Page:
Since I write a lot about how we talk to each other in this blog and my professional one, I hear the word drama a lot. It’s almost always used to describe something people don’t want to discuss. It’s a one-word arsenal meant to shoot down anyone you disagree with. I get shot at a lot. And I’m perfectly fine with it.
Yesterday I publicly took a local newsman to task for relishing his coverage of the Boston Marathon bombings a little too much. He was on Facebook, telling us about how he had the best information and the best inside sources at the hospitals and in law enforcement. He ripped politicians who didn’t come right out and call this a terrorist attack. He kept track of the death count like a scorekeeper at a ballgame, going on about how the media was reporting three deaths but his tally was four.
He boasted that his info was the best, better than Fox, better than the Eagle-Tribune, a local newspaper he competes with fiercely. He carried on exactly as he has in the past, and that’s why I wrote this post a few weeks ago. When all you can do is toot your horn during your reporting, you become part of the problem in media today.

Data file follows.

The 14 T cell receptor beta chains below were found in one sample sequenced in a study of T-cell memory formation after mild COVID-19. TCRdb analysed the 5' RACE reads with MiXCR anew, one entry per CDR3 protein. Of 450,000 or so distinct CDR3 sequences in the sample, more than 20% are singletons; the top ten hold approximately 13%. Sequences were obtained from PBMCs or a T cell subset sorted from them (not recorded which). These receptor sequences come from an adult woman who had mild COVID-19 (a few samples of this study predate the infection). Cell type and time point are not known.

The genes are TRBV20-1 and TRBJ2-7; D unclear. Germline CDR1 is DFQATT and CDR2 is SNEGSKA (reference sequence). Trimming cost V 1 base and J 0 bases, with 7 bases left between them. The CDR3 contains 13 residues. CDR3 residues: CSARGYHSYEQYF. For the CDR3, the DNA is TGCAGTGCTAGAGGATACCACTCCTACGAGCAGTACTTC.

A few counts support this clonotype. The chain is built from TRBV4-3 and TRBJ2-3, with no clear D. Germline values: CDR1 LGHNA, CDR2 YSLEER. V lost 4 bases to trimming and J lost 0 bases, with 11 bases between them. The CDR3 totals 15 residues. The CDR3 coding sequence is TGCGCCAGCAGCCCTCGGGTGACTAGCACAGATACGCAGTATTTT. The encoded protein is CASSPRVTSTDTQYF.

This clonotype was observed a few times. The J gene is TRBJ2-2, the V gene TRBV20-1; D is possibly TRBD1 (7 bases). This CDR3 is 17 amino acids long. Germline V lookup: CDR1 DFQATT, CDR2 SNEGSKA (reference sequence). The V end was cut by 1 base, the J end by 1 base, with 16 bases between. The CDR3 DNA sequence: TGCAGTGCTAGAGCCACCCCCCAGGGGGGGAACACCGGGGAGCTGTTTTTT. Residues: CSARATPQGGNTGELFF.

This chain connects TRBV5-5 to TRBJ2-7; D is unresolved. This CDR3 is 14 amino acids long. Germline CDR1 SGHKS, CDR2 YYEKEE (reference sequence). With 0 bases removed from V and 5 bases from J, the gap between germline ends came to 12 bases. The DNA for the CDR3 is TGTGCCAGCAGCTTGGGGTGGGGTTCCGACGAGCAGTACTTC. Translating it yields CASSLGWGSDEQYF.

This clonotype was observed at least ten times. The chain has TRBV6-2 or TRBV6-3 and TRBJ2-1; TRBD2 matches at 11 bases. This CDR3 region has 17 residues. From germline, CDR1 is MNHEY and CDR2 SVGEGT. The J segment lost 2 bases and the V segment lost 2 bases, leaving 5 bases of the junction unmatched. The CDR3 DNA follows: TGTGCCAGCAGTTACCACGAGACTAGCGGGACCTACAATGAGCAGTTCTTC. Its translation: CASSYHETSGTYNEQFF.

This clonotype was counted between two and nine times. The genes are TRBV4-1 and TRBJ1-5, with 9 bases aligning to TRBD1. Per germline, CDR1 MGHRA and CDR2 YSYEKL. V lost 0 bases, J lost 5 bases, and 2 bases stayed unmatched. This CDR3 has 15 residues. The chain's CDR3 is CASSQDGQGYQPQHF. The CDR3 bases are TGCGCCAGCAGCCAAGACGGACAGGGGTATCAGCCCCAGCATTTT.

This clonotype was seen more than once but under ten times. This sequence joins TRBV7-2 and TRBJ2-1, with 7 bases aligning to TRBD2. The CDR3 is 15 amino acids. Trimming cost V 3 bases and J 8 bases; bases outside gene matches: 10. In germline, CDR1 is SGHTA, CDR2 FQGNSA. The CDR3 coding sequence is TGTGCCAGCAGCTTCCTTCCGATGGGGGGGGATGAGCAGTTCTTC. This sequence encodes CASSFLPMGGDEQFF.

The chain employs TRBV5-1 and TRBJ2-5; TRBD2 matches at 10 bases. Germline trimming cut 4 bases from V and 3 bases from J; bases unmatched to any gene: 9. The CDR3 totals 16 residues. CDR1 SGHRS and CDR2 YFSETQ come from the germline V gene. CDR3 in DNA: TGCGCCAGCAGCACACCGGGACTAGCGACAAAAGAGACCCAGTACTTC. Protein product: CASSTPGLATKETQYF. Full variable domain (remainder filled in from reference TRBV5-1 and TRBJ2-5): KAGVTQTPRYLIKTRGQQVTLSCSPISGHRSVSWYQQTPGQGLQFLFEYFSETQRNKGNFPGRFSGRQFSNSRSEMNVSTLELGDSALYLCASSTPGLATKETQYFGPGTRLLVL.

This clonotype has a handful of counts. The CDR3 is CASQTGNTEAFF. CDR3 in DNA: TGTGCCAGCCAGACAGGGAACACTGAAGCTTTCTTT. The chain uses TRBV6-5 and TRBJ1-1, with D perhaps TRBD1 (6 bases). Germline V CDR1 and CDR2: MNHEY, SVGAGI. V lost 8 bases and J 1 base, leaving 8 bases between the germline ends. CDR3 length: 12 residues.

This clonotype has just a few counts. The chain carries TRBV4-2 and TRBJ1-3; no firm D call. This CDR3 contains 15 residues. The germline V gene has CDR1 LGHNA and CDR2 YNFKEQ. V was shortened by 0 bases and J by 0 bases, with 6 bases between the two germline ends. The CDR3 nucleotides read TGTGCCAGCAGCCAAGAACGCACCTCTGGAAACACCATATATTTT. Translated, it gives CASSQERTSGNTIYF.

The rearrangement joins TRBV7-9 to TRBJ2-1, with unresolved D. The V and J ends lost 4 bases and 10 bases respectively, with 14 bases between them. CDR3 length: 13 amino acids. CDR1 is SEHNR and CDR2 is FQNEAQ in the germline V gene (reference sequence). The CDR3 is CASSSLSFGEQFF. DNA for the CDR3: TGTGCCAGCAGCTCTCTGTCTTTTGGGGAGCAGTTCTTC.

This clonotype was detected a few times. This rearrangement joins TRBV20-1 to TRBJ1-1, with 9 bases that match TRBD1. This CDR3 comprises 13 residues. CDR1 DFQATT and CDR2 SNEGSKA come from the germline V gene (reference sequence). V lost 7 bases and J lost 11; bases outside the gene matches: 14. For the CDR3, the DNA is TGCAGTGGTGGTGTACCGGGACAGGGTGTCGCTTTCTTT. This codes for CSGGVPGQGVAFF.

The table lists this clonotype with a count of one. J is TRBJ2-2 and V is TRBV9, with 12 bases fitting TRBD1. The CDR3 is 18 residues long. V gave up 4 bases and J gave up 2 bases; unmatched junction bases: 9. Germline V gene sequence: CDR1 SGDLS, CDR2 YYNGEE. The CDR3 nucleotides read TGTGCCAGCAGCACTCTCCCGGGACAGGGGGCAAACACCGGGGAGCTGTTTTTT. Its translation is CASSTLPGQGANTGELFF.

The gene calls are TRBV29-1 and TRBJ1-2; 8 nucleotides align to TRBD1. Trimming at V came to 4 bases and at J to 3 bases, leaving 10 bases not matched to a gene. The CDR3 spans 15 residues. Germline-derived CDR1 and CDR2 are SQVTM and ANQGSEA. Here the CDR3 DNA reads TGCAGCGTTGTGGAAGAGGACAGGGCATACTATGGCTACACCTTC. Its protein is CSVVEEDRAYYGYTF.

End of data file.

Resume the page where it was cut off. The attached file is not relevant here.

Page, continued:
The reaction to my criticism was swift. Some agreed with me, while others defended him. The defenders accused me of creating drama, as if covering a national tragedy like a ballgame wasn’t drama itself. One person said I was engaging in a “form of adult bullying.” Another told me I needed to “get laid.”
As my 9 year old likes to say: “Whatever.”
Facebook is a place where everyone loves to express their outrage and pride with memes and sayings that are not fact-checked. That’s drama, too.
If I smell something that stinks, I’m going to say something about it. As a writer, that’s what I do. If it offends you, unfriend me or unsubscribe from my posts.
Better yet, do something about the drama you create.